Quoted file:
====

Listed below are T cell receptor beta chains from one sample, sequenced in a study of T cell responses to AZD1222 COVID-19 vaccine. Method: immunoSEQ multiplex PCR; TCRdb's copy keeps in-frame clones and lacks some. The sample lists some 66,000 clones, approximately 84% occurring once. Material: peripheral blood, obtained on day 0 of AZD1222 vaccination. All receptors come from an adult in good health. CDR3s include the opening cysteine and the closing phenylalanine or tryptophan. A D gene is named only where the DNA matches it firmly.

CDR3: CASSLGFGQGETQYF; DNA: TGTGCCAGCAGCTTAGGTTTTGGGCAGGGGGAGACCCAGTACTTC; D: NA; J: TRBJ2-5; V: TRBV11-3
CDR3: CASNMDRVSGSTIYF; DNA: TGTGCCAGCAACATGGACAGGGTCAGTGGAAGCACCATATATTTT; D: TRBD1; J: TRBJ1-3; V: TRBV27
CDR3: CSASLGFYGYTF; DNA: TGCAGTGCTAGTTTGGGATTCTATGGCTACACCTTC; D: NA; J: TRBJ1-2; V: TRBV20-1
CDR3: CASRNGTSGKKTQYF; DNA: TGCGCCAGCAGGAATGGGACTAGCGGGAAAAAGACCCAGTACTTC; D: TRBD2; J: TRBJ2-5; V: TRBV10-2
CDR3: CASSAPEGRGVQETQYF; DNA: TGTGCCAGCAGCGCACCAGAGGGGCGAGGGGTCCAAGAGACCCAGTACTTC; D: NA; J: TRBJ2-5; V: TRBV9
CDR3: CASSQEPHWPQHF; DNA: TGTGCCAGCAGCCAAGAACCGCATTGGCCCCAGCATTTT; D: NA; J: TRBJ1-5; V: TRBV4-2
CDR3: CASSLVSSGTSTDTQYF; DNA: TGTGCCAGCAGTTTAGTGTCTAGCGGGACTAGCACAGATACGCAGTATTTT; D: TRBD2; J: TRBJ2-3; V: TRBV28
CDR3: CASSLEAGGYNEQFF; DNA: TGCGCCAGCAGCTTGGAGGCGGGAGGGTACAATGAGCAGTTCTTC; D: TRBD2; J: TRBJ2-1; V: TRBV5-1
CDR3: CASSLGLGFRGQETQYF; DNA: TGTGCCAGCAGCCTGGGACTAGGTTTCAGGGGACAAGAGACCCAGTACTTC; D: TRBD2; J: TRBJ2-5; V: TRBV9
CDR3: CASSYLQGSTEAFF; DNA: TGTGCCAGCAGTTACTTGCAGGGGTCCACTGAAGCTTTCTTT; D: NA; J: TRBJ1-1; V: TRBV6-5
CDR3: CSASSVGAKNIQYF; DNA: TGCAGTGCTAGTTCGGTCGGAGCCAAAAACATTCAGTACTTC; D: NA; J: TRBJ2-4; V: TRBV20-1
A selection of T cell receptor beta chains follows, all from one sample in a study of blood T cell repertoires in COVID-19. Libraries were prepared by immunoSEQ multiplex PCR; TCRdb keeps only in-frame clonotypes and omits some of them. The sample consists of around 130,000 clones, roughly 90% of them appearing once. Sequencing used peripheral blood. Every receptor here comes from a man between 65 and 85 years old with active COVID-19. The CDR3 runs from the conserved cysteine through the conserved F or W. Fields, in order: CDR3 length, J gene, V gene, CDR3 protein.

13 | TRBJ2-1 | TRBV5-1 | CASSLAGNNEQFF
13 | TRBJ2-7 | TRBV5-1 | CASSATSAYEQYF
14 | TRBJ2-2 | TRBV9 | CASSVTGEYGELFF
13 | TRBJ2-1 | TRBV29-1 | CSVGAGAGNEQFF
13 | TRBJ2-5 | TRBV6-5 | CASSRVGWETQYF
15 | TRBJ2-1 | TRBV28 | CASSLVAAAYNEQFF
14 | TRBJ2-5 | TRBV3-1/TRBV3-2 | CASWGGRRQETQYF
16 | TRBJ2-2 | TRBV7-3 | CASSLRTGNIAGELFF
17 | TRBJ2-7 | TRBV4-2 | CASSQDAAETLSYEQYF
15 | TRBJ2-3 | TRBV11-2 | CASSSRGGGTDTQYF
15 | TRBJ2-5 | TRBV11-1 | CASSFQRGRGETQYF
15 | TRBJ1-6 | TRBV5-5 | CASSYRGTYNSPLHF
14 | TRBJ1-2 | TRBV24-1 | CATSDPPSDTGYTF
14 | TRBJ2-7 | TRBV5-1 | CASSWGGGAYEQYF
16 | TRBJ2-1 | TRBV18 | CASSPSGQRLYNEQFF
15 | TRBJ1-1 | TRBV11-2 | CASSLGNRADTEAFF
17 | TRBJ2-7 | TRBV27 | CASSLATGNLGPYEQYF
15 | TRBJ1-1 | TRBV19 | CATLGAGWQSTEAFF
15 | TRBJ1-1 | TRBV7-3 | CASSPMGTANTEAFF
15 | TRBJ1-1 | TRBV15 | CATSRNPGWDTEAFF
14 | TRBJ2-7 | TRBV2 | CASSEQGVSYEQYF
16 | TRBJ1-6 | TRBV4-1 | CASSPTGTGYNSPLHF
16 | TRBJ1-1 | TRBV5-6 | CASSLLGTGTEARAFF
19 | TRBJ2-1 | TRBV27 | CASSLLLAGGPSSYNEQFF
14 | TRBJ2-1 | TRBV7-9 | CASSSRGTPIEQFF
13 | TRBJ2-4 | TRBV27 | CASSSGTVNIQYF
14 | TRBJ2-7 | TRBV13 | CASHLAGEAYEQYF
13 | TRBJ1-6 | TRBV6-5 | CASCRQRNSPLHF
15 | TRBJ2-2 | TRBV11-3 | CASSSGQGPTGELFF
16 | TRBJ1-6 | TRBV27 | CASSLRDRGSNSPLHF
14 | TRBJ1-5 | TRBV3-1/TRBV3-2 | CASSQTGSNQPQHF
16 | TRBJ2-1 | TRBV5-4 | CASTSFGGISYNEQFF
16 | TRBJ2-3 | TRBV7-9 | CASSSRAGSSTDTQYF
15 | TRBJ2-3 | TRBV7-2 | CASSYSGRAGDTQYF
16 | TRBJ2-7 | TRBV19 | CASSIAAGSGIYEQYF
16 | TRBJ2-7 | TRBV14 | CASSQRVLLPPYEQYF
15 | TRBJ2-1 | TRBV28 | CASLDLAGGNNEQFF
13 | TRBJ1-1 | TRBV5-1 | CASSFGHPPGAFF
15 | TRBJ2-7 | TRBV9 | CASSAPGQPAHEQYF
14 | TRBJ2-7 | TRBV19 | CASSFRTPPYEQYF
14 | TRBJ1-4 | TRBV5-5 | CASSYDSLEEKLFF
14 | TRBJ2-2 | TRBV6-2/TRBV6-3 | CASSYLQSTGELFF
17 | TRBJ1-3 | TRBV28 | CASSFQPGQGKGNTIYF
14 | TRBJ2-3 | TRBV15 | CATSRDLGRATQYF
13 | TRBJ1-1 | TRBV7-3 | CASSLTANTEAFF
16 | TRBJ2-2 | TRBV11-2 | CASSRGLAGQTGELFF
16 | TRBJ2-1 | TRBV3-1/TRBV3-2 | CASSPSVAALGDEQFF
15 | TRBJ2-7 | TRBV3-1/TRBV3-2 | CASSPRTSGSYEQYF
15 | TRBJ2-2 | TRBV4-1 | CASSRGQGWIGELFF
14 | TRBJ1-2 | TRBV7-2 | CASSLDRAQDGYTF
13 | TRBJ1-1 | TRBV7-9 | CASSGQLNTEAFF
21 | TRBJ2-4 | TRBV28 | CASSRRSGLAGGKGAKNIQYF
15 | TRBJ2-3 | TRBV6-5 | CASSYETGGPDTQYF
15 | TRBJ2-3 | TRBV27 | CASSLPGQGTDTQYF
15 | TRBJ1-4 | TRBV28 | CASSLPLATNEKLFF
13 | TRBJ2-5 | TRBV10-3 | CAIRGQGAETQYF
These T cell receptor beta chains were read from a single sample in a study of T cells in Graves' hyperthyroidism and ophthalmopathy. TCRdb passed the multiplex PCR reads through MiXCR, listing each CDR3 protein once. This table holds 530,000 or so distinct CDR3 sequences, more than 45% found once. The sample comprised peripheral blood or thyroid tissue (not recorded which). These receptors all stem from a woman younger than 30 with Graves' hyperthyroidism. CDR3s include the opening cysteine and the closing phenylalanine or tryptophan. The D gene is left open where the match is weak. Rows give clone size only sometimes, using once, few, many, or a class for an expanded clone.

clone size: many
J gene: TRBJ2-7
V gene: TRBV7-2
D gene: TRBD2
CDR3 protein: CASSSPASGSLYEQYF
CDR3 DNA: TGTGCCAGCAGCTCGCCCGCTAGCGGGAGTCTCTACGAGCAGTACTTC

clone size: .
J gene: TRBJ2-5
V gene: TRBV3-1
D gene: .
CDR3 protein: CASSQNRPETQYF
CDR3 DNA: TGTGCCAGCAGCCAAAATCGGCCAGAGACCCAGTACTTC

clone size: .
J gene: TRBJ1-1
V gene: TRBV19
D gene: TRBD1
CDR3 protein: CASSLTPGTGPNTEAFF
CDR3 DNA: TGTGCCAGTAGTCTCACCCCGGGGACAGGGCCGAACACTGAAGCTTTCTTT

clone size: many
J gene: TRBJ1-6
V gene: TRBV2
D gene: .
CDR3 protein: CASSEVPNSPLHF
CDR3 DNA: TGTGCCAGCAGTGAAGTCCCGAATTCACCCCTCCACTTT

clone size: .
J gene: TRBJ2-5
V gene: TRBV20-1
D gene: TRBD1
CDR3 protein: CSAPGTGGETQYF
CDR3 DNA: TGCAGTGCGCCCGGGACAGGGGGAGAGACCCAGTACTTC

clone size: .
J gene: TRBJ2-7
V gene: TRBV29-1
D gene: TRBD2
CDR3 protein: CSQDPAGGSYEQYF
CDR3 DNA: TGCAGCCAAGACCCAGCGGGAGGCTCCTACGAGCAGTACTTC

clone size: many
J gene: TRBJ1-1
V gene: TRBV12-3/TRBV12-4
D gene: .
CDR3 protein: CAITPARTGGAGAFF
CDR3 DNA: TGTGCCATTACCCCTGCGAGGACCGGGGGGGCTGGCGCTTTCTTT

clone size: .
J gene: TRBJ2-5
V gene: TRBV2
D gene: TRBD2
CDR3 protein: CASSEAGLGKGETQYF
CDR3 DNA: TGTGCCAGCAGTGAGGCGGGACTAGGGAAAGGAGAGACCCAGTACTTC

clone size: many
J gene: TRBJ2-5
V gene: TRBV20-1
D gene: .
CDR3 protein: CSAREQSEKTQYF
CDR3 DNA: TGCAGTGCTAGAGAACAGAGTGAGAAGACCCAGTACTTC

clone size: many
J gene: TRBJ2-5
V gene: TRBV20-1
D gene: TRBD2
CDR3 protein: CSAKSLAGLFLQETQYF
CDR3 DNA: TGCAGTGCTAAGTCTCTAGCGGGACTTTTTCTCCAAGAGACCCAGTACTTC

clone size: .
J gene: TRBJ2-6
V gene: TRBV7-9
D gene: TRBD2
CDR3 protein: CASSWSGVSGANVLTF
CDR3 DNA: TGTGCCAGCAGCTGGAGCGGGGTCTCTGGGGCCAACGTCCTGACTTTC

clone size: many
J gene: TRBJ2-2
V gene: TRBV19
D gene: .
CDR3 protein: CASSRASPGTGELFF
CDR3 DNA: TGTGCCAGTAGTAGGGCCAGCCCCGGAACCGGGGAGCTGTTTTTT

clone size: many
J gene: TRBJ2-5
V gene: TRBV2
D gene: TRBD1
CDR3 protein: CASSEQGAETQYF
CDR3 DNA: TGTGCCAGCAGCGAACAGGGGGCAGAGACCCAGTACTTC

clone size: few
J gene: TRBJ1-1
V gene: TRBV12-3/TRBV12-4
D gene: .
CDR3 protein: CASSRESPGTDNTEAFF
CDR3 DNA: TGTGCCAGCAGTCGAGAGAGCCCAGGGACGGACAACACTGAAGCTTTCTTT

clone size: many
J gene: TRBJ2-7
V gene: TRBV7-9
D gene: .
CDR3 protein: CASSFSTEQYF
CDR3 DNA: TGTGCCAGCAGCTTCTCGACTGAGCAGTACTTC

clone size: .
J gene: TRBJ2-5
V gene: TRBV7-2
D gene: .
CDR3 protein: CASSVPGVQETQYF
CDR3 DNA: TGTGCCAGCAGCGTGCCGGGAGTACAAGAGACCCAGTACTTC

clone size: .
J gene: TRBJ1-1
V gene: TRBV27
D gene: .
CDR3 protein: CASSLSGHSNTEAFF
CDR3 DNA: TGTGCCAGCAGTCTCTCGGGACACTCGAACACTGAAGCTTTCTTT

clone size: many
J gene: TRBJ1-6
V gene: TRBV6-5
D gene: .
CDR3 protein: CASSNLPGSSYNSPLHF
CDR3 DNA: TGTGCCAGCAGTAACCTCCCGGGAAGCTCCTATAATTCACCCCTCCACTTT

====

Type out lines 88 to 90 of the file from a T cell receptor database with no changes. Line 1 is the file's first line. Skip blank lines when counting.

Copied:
CDR3 DNA: TGTGCCAGTAGTCTCACCCCGGGGACAGGGCCGAACACTGAAGCTTTCTTT

clone size: many
J gene: TRBJ1-6